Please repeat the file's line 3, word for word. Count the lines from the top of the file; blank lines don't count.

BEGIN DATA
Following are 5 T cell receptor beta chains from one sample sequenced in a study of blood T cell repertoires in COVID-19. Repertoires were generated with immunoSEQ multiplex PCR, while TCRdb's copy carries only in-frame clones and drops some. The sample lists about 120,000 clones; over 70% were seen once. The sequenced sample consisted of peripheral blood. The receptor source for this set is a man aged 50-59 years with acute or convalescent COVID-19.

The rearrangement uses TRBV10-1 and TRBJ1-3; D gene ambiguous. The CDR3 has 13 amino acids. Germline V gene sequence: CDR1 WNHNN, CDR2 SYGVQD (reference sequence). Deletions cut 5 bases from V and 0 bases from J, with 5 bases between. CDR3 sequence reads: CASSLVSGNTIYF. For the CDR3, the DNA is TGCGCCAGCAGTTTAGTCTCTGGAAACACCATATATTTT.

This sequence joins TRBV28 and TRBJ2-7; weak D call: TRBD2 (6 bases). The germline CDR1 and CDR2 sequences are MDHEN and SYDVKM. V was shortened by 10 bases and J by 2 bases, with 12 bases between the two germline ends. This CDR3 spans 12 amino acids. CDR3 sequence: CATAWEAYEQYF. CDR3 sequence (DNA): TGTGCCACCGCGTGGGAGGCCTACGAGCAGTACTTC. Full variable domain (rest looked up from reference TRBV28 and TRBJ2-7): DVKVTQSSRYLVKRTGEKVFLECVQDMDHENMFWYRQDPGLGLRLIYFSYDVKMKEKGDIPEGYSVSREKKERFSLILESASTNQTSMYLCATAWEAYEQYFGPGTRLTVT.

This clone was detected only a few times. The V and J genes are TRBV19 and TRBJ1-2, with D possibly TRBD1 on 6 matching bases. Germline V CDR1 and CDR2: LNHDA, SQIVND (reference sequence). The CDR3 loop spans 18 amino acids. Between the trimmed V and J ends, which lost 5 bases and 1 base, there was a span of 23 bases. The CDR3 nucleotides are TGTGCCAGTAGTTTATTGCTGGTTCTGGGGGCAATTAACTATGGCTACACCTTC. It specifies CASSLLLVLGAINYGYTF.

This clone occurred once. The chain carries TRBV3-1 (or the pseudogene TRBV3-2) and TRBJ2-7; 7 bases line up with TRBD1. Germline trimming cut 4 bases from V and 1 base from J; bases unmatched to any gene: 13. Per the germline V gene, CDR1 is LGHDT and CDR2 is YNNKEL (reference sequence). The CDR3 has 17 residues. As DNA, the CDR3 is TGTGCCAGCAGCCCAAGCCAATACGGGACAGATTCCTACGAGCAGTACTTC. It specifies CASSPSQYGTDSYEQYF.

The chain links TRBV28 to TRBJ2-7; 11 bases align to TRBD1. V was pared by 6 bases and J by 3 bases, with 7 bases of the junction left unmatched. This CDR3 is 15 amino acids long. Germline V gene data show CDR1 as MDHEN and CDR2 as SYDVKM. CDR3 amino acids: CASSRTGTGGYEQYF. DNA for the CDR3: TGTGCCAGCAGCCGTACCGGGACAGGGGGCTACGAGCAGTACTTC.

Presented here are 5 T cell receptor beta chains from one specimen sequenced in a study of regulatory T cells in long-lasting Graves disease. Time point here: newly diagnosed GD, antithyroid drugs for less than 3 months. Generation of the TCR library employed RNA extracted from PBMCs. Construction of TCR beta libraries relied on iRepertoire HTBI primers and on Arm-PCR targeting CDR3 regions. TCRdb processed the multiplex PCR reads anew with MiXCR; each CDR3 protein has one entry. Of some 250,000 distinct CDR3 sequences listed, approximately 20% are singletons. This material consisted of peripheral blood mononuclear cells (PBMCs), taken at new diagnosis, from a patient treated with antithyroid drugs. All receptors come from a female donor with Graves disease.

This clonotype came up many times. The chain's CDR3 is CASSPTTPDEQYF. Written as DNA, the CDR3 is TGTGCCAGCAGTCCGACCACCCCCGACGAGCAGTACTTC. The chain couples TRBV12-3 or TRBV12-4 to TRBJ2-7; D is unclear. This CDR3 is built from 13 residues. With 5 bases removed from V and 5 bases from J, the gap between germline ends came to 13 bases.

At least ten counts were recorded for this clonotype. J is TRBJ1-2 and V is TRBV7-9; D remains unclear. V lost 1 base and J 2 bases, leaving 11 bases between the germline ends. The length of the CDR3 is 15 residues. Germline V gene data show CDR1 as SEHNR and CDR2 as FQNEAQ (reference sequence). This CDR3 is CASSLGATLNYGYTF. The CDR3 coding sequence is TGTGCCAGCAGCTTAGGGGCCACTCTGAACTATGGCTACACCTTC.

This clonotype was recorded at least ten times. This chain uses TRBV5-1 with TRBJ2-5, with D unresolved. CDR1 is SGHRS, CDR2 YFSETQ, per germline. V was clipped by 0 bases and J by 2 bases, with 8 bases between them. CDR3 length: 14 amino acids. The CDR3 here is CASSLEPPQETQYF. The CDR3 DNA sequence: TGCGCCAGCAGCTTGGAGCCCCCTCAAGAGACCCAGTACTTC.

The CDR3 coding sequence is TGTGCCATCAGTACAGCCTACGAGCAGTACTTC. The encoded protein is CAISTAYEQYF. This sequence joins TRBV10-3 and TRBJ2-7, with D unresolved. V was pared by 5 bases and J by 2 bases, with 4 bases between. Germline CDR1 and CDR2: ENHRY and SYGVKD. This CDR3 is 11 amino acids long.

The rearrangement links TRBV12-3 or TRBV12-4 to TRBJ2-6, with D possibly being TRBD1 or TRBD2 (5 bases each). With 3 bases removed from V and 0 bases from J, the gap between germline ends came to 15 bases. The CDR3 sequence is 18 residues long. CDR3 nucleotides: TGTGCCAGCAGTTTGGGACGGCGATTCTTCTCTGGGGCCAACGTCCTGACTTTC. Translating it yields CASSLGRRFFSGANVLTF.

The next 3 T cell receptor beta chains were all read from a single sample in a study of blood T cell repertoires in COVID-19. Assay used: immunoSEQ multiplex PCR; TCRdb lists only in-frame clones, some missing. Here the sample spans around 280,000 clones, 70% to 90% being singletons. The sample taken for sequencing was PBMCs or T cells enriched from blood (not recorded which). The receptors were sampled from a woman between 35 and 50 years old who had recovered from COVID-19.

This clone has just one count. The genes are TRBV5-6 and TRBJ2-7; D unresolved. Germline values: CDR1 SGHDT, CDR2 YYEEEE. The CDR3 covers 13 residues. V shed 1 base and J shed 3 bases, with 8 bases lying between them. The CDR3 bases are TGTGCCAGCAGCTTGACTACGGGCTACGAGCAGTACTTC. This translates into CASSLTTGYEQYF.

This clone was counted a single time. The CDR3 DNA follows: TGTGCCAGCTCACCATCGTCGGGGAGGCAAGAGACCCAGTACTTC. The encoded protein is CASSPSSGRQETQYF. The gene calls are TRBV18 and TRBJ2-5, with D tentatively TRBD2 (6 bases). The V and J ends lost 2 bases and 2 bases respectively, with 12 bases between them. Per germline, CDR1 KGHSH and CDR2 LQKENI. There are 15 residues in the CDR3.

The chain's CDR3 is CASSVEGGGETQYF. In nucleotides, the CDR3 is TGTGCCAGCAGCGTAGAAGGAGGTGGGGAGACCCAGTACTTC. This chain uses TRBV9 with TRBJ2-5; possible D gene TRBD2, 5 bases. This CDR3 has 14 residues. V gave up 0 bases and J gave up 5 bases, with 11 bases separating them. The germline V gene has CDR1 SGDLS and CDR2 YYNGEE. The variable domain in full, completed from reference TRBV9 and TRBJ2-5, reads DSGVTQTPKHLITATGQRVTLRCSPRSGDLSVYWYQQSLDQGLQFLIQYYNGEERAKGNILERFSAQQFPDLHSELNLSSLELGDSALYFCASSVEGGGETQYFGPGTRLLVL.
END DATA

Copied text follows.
This sequence joins TRBV28 and TRBJ2-7; weak D call: TRBD2 (6 bases). The germline CDR1 and CDR2 sequences are MDHEN and SYDVKM. V was shortened by 10 bases and J by 2 bases, with 12 bases between the two germline ends. This CDR3 spans 12 amino acids. CDR3 sequence: CATAWEAYEQYF. CDR3 sequence (DNA): TGTGCCACCGCGTGGGAGGCCTACGAGCAGTACTTC. Full variable domain (rest looked up from reference TRBV28 and TRBJ2-7): DVKVTQSSRYLVKRTGEKVFLECVQDMDHENMFWYRQDPGLGLRLIYFSYDVKMKEKGDIPEGYSVSREKKERFSLILESASTNQTSMYLCATAWEAYEQYFGPGTRLTVT.